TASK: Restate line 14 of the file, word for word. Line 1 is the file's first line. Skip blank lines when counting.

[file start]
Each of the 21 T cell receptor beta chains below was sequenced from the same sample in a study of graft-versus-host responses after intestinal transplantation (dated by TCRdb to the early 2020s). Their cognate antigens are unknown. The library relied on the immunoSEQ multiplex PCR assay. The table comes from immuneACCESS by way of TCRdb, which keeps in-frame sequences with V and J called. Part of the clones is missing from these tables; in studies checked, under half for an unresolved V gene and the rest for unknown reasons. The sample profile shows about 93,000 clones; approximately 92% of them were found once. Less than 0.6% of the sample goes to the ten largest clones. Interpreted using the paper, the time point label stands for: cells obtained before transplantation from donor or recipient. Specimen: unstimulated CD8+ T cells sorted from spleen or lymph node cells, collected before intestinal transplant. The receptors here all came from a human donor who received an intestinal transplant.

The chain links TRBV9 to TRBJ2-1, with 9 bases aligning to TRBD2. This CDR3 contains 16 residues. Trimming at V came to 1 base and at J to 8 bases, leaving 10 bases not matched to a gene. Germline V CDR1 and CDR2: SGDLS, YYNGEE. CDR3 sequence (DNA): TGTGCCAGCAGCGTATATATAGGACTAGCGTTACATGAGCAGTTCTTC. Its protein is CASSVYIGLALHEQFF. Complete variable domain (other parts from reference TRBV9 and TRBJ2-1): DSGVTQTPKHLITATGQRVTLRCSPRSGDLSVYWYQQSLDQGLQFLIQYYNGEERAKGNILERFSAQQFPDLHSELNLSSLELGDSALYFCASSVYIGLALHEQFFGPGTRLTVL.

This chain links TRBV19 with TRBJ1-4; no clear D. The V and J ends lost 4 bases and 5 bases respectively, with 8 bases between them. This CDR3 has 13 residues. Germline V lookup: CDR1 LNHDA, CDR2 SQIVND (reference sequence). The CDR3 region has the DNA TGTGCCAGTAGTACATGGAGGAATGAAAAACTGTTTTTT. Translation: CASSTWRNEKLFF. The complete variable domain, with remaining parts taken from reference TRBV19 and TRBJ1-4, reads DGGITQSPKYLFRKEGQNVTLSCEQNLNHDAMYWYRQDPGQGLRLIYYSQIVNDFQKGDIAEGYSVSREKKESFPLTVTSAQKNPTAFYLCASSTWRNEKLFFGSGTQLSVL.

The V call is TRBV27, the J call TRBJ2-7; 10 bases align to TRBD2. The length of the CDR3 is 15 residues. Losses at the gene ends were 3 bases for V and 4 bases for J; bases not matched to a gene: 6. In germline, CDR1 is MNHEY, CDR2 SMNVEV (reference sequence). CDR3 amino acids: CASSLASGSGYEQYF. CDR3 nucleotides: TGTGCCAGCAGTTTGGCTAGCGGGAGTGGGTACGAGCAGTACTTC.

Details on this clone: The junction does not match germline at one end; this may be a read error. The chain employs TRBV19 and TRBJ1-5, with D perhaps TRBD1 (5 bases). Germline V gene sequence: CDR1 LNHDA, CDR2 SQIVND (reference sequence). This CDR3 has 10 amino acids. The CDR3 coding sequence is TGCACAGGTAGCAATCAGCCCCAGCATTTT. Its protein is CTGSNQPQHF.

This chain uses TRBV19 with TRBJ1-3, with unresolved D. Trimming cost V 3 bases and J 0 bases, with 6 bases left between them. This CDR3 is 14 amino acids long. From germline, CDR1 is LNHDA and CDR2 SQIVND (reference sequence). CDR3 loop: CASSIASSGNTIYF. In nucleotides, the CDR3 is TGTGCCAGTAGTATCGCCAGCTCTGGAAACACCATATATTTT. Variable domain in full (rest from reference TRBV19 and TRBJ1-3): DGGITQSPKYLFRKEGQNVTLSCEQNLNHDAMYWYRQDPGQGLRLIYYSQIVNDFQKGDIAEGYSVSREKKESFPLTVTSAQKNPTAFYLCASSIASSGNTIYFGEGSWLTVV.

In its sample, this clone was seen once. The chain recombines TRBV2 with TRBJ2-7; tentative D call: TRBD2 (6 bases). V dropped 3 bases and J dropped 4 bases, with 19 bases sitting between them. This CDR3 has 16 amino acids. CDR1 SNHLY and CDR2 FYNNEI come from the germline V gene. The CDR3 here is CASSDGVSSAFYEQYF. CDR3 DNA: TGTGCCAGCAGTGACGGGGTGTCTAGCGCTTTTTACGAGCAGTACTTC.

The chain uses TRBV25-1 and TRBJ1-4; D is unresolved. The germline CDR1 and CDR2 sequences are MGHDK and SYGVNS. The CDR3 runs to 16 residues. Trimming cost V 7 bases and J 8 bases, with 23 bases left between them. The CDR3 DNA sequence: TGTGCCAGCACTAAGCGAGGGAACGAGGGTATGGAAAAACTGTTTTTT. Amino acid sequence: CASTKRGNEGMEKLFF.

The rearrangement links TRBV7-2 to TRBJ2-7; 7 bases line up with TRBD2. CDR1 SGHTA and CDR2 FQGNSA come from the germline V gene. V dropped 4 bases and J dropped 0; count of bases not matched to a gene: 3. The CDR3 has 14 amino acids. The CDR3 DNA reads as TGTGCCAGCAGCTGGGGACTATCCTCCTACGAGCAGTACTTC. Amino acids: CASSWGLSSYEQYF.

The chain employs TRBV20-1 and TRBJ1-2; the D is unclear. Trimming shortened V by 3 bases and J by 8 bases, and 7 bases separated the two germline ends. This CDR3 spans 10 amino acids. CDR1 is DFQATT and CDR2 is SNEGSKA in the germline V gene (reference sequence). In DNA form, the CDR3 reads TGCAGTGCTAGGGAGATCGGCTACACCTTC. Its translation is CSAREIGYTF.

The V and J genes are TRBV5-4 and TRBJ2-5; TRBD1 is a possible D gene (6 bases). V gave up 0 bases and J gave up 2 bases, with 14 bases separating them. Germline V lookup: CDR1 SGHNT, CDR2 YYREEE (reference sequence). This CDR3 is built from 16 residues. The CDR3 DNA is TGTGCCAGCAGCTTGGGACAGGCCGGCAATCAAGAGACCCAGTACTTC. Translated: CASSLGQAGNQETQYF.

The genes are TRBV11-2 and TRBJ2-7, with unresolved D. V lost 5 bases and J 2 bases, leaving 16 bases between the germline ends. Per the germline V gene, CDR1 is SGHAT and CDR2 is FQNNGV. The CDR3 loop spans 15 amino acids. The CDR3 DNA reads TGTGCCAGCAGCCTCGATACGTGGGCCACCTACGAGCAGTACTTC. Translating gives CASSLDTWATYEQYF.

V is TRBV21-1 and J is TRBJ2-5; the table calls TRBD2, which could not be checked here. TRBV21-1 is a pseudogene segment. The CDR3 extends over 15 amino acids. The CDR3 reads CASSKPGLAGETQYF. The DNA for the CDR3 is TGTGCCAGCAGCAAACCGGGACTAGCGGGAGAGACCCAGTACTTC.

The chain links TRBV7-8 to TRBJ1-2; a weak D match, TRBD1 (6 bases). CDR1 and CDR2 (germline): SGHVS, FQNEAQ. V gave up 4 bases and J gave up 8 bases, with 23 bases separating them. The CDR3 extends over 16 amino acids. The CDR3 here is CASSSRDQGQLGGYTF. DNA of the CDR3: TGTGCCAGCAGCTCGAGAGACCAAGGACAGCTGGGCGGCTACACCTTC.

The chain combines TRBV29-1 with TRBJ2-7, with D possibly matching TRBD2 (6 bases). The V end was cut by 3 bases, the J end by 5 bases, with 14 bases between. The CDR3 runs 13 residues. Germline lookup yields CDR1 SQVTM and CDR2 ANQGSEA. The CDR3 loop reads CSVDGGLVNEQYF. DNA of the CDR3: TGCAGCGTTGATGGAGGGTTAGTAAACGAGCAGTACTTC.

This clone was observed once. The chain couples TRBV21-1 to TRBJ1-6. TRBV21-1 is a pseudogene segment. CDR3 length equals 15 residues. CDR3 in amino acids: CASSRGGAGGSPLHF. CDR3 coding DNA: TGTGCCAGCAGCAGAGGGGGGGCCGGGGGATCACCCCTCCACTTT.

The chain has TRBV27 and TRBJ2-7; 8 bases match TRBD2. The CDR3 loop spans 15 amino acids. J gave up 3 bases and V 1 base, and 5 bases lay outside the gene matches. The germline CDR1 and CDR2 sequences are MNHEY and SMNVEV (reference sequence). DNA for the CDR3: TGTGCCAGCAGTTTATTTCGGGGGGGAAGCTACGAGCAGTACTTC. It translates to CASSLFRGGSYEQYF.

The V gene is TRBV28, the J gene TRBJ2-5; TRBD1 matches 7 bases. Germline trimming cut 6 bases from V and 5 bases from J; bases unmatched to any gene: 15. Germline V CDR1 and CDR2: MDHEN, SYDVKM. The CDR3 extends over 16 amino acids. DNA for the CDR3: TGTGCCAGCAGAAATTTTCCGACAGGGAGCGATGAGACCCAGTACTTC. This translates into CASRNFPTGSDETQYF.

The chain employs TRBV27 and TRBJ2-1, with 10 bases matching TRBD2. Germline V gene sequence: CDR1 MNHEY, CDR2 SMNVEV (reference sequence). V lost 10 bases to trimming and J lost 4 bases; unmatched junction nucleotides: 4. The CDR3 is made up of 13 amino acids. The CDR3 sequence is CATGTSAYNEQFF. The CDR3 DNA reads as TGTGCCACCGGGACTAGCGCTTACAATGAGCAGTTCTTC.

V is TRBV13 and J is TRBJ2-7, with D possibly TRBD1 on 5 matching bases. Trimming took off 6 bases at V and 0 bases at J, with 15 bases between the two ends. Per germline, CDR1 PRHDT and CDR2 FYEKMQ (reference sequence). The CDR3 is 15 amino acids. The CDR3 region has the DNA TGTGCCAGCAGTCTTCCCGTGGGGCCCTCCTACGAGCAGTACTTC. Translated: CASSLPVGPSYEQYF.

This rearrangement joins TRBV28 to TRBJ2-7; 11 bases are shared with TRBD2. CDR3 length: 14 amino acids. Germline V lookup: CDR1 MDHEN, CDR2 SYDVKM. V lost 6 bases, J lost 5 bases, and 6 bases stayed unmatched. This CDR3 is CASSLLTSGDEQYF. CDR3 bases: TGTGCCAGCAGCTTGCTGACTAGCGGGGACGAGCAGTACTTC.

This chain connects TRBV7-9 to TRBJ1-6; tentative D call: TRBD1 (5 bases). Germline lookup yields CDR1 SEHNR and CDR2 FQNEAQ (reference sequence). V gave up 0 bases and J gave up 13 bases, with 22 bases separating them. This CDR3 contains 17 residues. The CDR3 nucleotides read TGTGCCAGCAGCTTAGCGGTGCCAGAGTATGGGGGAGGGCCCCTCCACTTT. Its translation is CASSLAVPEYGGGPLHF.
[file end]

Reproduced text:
The chain links TRBV7-8 to TRBJ1-2; a weak D match, TRBD1 (6 bases). CDR1 and CDR2 (germline): SGHVS, FQNEAQ. V gave up 4 bases and J gave up 8 bases, with 23 bases separating them. The CDR3 extends over 16 amino acids. The CDR3 here is CASSSRDQGQLGGYTF. DNA of the CDR3: TGTGCCAGCAGCTCGAGAGACCAAGGACAGCTGGGCGGCTACACCTTC.